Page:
George Brady with young Hana, 1938, as seen in INSIDE HANA'S SUITCASE, a film by Larry Weinstein. Picture courtesy Menemsha Films. All rights reserved.
- Karen Levine
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Inside Hana's Suitcase (2009/2012)
Opened: 04/18/2012 Limited
|West Newton, MA||11/11/2011|
|Quad Cinema/NYC||04/18/2012 - 04/24/2012||7 days|
|Kew Gardens, NY||04/20/2012 - 04/26/2012||7 days|
|Malverne, NY||04/20/2012 - 04/26/2012||7 days|
Trailer: Click for trailer
Genre: Canadian Documentary (English)
The delivery of a battered suitcase to Fumiko Ishioka at the Tokyo Holocaust Museum begins the true-life mystery that became the subject of Karen Levine's best-selling book Hana's Suitcase. The suitcase came from the Auschwitz Museum and had Hana Brady's name painted on it. Larry Weinstein's masterful film follows Fumiko's search to discover the details of Hana's life, which leads to the discovery of her brother George in Toronto. As small children they had been sent to Thereisenstadt for being Jewish after the Nazis invaded Czechoslovakia in 1939. A superb musical score by Alexina Louie and Alex Pauk, coupled with dramatic reenactments stunningly shot by Horst Zeidler, catches us by the heart to invoke the tragedy of the times. The voices of children from Japan, Canada, and the Czech Republic telling Hana's story are woven around the drama, along with George's memories and Fumiko's quest, to create a film of astonishing power and hope.
I have to admit that I never wanted to make a Holocaust film. The subject was simply too dark and overwhelming to me. I had already made twenty-five films but they were all about music. Over the years, these films had increasingly touched upon extra-musical subjects - personalities, history, science, politics and even about the horrors of World War II, but they were still essentially music films.
Then a friend handed me the book "Hana's Suitcase" soon after it first appeared -- I read it in spite of myself. I was stunned - it affected me beyond words, but in a very positive way. It was not only a powerful story about the Holocaust -- it was filled with hope and with allegory. And it was beautifully structured with fluid movement from past to present, present to past and from continent to continent to continent. Above all, to me it was clearly meant to be a film. Not a journalistic documentary -- though it could be that. Not a full-fledged dramatized narrative, though it could be that too. But I was convinced was that what this film really wanted to be was a hybrid documentary/drama. The drama would tell the back story, the documentary would tell the present day story and a number of mixed techniques could be used for everything else in between. And I realized that with all my heart, I truly wanted to direct this film -- this Holocaust film.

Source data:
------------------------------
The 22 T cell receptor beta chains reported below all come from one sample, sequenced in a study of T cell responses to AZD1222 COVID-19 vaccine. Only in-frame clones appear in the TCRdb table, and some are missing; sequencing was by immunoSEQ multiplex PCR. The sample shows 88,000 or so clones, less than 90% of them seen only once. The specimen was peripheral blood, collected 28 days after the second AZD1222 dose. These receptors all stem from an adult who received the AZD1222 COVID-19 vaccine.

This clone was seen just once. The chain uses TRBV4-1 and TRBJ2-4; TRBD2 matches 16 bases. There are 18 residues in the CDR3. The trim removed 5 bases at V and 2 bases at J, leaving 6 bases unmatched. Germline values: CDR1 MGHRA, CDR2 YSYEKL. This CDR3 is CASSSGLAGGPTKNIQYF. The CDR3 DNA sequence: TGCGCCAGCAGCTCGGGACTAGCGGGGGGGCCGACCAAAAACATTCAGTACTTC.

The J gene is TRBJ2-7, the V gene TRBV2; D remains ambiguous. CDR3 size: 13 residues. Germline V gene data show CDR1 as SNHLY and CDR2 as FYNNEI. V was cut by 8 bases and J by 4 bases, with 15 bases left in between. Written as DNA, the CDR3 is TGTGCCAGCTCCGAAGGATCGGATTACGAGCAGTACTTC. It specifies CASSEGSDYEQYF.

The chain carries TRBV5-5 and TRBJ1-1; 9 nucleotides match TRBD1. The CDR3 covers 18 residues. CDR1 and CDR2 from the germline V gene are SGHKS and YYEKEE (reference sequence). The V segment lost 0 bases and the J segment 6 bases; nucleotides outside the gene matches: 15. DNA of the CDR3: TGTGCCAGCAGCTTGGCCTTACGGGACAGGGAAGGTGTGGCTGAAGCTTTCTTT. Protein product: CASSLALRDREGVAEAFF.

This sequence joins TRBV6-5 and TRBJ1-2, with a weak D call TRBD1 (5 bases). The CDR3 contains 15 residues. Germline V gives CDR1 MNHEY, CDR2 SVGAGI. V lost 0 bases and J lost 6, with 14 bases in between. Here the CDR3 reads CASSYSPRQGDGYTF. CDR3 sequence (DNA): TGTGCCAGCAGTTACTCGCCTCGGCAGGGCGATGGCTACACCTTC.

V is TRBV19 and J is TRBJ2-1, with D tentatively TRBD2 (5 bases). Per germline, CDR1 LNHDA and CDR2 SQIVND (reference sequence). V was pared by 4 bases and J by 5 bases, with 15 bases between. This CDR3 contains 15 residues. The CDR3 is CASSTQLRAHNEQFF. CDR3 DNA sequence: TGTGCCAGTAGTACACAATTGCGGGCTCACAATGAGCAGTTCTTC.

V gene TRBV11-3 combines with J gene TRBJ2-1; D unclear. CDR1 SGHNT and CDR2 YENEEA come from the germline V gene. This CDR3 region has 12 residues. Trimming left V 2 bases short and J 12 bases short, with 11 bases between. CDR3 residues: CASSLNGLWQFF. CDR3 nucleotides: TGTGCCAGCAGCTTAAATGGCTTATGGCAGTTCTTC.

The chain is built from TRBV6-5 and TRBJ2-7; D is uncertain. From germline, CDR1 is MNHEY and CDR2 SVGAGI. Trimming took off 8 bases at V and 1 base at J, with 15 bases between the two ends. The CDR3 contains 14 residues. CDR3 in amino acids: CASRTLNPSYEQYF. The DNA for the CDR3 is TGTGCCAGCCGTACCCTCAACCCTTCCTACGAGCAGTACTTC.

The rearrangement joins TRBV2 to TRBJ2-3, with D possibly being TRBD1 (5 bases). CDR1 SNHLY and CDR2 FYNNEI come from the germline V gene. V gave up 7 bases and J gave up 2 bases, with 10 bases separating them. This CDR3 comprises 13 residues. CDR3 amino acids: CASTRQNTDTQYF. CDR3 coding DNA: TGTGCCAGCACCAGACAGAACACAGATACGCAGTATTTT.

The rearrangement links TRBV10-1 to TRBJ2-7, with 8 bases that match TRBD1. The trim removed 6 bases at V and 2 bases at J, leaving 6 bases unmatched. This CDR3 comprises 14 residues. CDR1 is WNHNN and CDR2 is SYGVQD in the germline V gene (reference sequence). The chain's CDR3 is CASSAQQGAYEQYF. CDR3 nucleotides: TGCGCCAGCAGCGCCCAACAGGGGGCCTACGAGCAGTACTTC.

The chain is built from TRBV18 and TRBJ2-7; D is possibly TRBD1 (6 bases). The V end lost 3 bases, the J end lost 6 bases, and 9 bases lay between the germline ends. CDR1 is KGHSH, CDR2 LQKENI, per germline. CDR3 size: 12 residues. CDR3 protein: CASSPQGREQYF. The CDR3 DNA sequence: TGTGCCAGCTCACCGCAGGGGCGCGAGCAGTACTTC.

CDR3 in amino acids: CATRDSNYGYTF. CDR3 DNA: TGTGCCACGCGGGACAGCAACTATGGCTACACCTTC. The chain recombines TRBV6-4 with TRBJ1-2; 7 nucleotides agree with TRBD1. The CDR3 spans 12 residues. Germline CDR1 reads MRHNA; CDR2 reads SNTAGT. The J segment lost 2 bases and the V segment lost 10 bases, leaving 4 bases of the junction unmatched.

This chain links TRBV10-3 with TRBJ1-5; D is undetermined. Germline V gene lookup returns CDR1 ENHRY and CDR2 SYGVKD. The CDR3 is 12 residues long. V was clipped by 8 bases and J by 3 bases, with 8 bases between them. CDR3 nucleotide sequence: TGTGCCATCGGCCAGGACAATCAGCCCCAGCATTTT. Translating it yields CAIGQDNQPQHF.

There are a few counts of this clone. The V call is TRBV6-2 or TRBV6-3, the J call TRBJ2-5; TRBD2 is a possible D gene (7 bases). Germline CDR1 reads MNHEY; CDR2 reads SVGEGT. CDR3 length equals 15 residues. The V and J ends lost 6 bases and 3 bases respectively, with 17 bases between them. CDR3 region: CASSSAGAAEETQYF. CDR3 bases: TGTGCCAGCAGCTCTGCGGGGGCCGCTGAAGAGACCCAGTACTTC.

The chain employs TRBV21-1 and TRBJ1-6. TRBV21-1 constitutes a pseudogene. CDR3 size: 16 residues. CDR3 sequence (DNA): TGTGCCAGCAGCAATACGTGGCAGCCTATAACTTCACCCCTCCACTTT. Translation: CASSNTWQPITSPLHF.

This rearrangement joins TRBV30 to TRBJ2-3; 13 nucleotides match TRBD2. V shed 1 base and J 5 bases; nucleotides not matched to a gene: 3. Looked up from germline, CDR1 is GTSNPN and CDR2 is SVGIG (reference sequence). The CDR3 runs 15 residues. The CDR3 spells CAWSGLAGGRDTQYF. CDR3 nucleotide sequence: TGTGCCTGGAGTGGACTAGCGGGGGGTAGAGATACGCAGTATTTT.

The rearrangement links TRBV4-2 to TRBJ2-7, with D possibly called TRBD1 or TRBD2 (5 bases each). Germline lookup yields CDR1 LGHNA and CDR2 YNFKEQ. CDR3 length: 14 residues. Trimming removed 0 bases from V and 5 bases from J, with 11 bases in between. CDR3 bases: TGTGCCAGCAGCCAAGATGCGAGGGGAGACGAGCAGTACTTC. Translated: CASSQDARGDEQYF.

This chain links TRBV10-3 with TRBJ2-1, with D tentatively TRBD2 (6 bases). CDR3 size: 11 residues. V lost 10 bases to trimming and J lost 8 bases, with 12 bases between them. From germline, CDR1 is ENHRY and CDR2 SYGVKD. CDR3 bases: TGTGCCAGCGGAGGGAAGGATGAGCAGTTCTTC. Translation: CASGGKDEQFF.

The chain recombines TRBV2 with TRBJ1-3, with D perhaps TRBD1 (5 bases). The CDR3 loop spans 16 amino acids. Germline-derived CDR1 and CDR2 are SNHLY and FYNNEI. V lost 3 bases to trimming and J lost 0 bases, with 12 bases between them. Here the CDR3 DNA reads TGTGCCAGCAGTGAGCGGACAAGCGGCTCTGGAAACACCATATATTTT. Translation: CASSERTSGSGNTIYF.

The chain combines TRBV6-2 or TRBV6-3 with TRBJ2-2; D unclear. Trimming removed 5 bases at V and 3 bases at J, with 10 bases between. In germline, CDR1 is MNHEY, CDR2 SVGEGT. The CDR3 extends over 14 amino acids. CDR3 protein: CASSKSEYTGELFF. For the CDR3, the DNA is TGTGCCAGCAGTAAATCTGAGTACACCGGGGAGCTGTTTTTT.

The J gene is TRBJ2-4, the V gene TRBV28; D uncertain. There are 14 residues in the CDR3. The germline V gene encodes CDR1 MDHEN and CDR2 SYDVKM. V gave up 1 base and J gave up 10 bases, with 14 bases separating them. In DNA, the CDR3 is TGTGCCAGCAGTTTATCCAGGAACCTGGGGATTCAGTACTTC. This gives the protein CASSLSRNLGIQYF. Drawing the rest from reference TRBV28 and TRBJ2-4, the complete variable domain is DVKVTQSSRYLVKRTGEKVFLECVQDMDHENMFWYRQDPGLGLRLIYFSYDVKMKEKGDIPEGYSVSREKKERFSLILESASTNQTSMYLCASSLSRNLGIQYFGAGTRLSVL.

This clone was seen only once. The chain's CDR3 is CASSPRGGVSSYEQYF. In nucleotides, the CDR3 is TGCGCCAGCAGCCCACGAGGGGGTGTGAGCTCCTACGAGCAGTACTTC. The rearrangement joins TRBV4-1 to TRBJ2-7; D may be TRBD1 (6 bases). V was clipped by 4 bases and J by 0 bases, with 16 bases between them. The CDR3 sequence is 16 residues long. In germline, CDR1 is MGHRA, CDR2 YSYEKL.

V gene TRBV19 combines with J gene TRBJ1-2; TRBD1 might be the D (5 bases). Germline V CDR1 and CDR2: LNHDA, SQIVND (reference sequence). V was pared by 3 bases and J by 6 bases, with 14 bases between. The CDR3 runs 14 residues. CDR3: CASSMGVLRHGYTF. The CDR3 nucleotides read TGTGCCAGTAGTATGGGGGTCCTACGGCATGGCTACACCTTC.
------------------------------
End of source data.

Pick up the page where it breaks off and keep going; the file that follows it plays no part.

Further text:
I feel extremely fortunate to have been given the opportunity to make "Inside Hana's Suitcase". I got to know so many kind and generous individuals in Canada, Europe and Japan -- above all George Brady (Hana's brother) and Fumiko Ishioka in Tokyo, who were a constant inspiration. Naturally, when one approaches a subject that is as powerful and pervasive as the Holocaust there is a tremendous responsibility for the filmmaker to portray it as accurately as possible, but also to differentiate it from other similar-themed films that have come before it. I feel that this story, through the courage and conviction of these two, achieves those goals.
This film has grown out of a remarkably popular book - "Hana's Suitcase" by Karen Levine -- a book that in less than seven years, has been translated into over 40 different languages, has been read by millions around the world, and has even been adapted into several plays. In Canada alone it is estimated that half a million young people from ages nine to fourteen (many of whom are now young adults) have read the story of Hana and George Brady. So in a film of the same subject there is an implicit desire to follow the story of the book, but at the same time, a desire to go beyond the book in order to appeal to an even wider audience and address issues that will make it that much more a profound and satisfying film experience.
As a filmmaker who has previously made documentaries for television (though some have had limited theatrical runs) I have designed "Inside Hana's Suitcase" with the assumption that a theatrical film should go beyond a TV piece. This idea is what has guided us through our research, writing and stylistic approach -- it has led us to devise a number of visually stunning techniques using animation, and dramatic stylizations that enhance the story's emotional core....
Perhaps the film's most powerful technique has nothing to do with special effects, animation or dramatization. It is our use of George himself to narrate his story with the help of Fumiko, George's daughter Lara, and a disarmingly insightful group of youthful storytellers from Canada, Japan and Czech Republic, all of whom comment on the story of Hana and George as well as speak about intolerance and compassion, cruelty and kindness, magic and loss. Most of all they underline a story which is harrowing in its sadness, yet sparkling with hope and promise. I am certain that in viewing "Inside Hana's Suitcase" an audience will discover a story that is very special and universal, but also uplifting in its promise of hope for Humanity.
-- Larry Weinstein, Director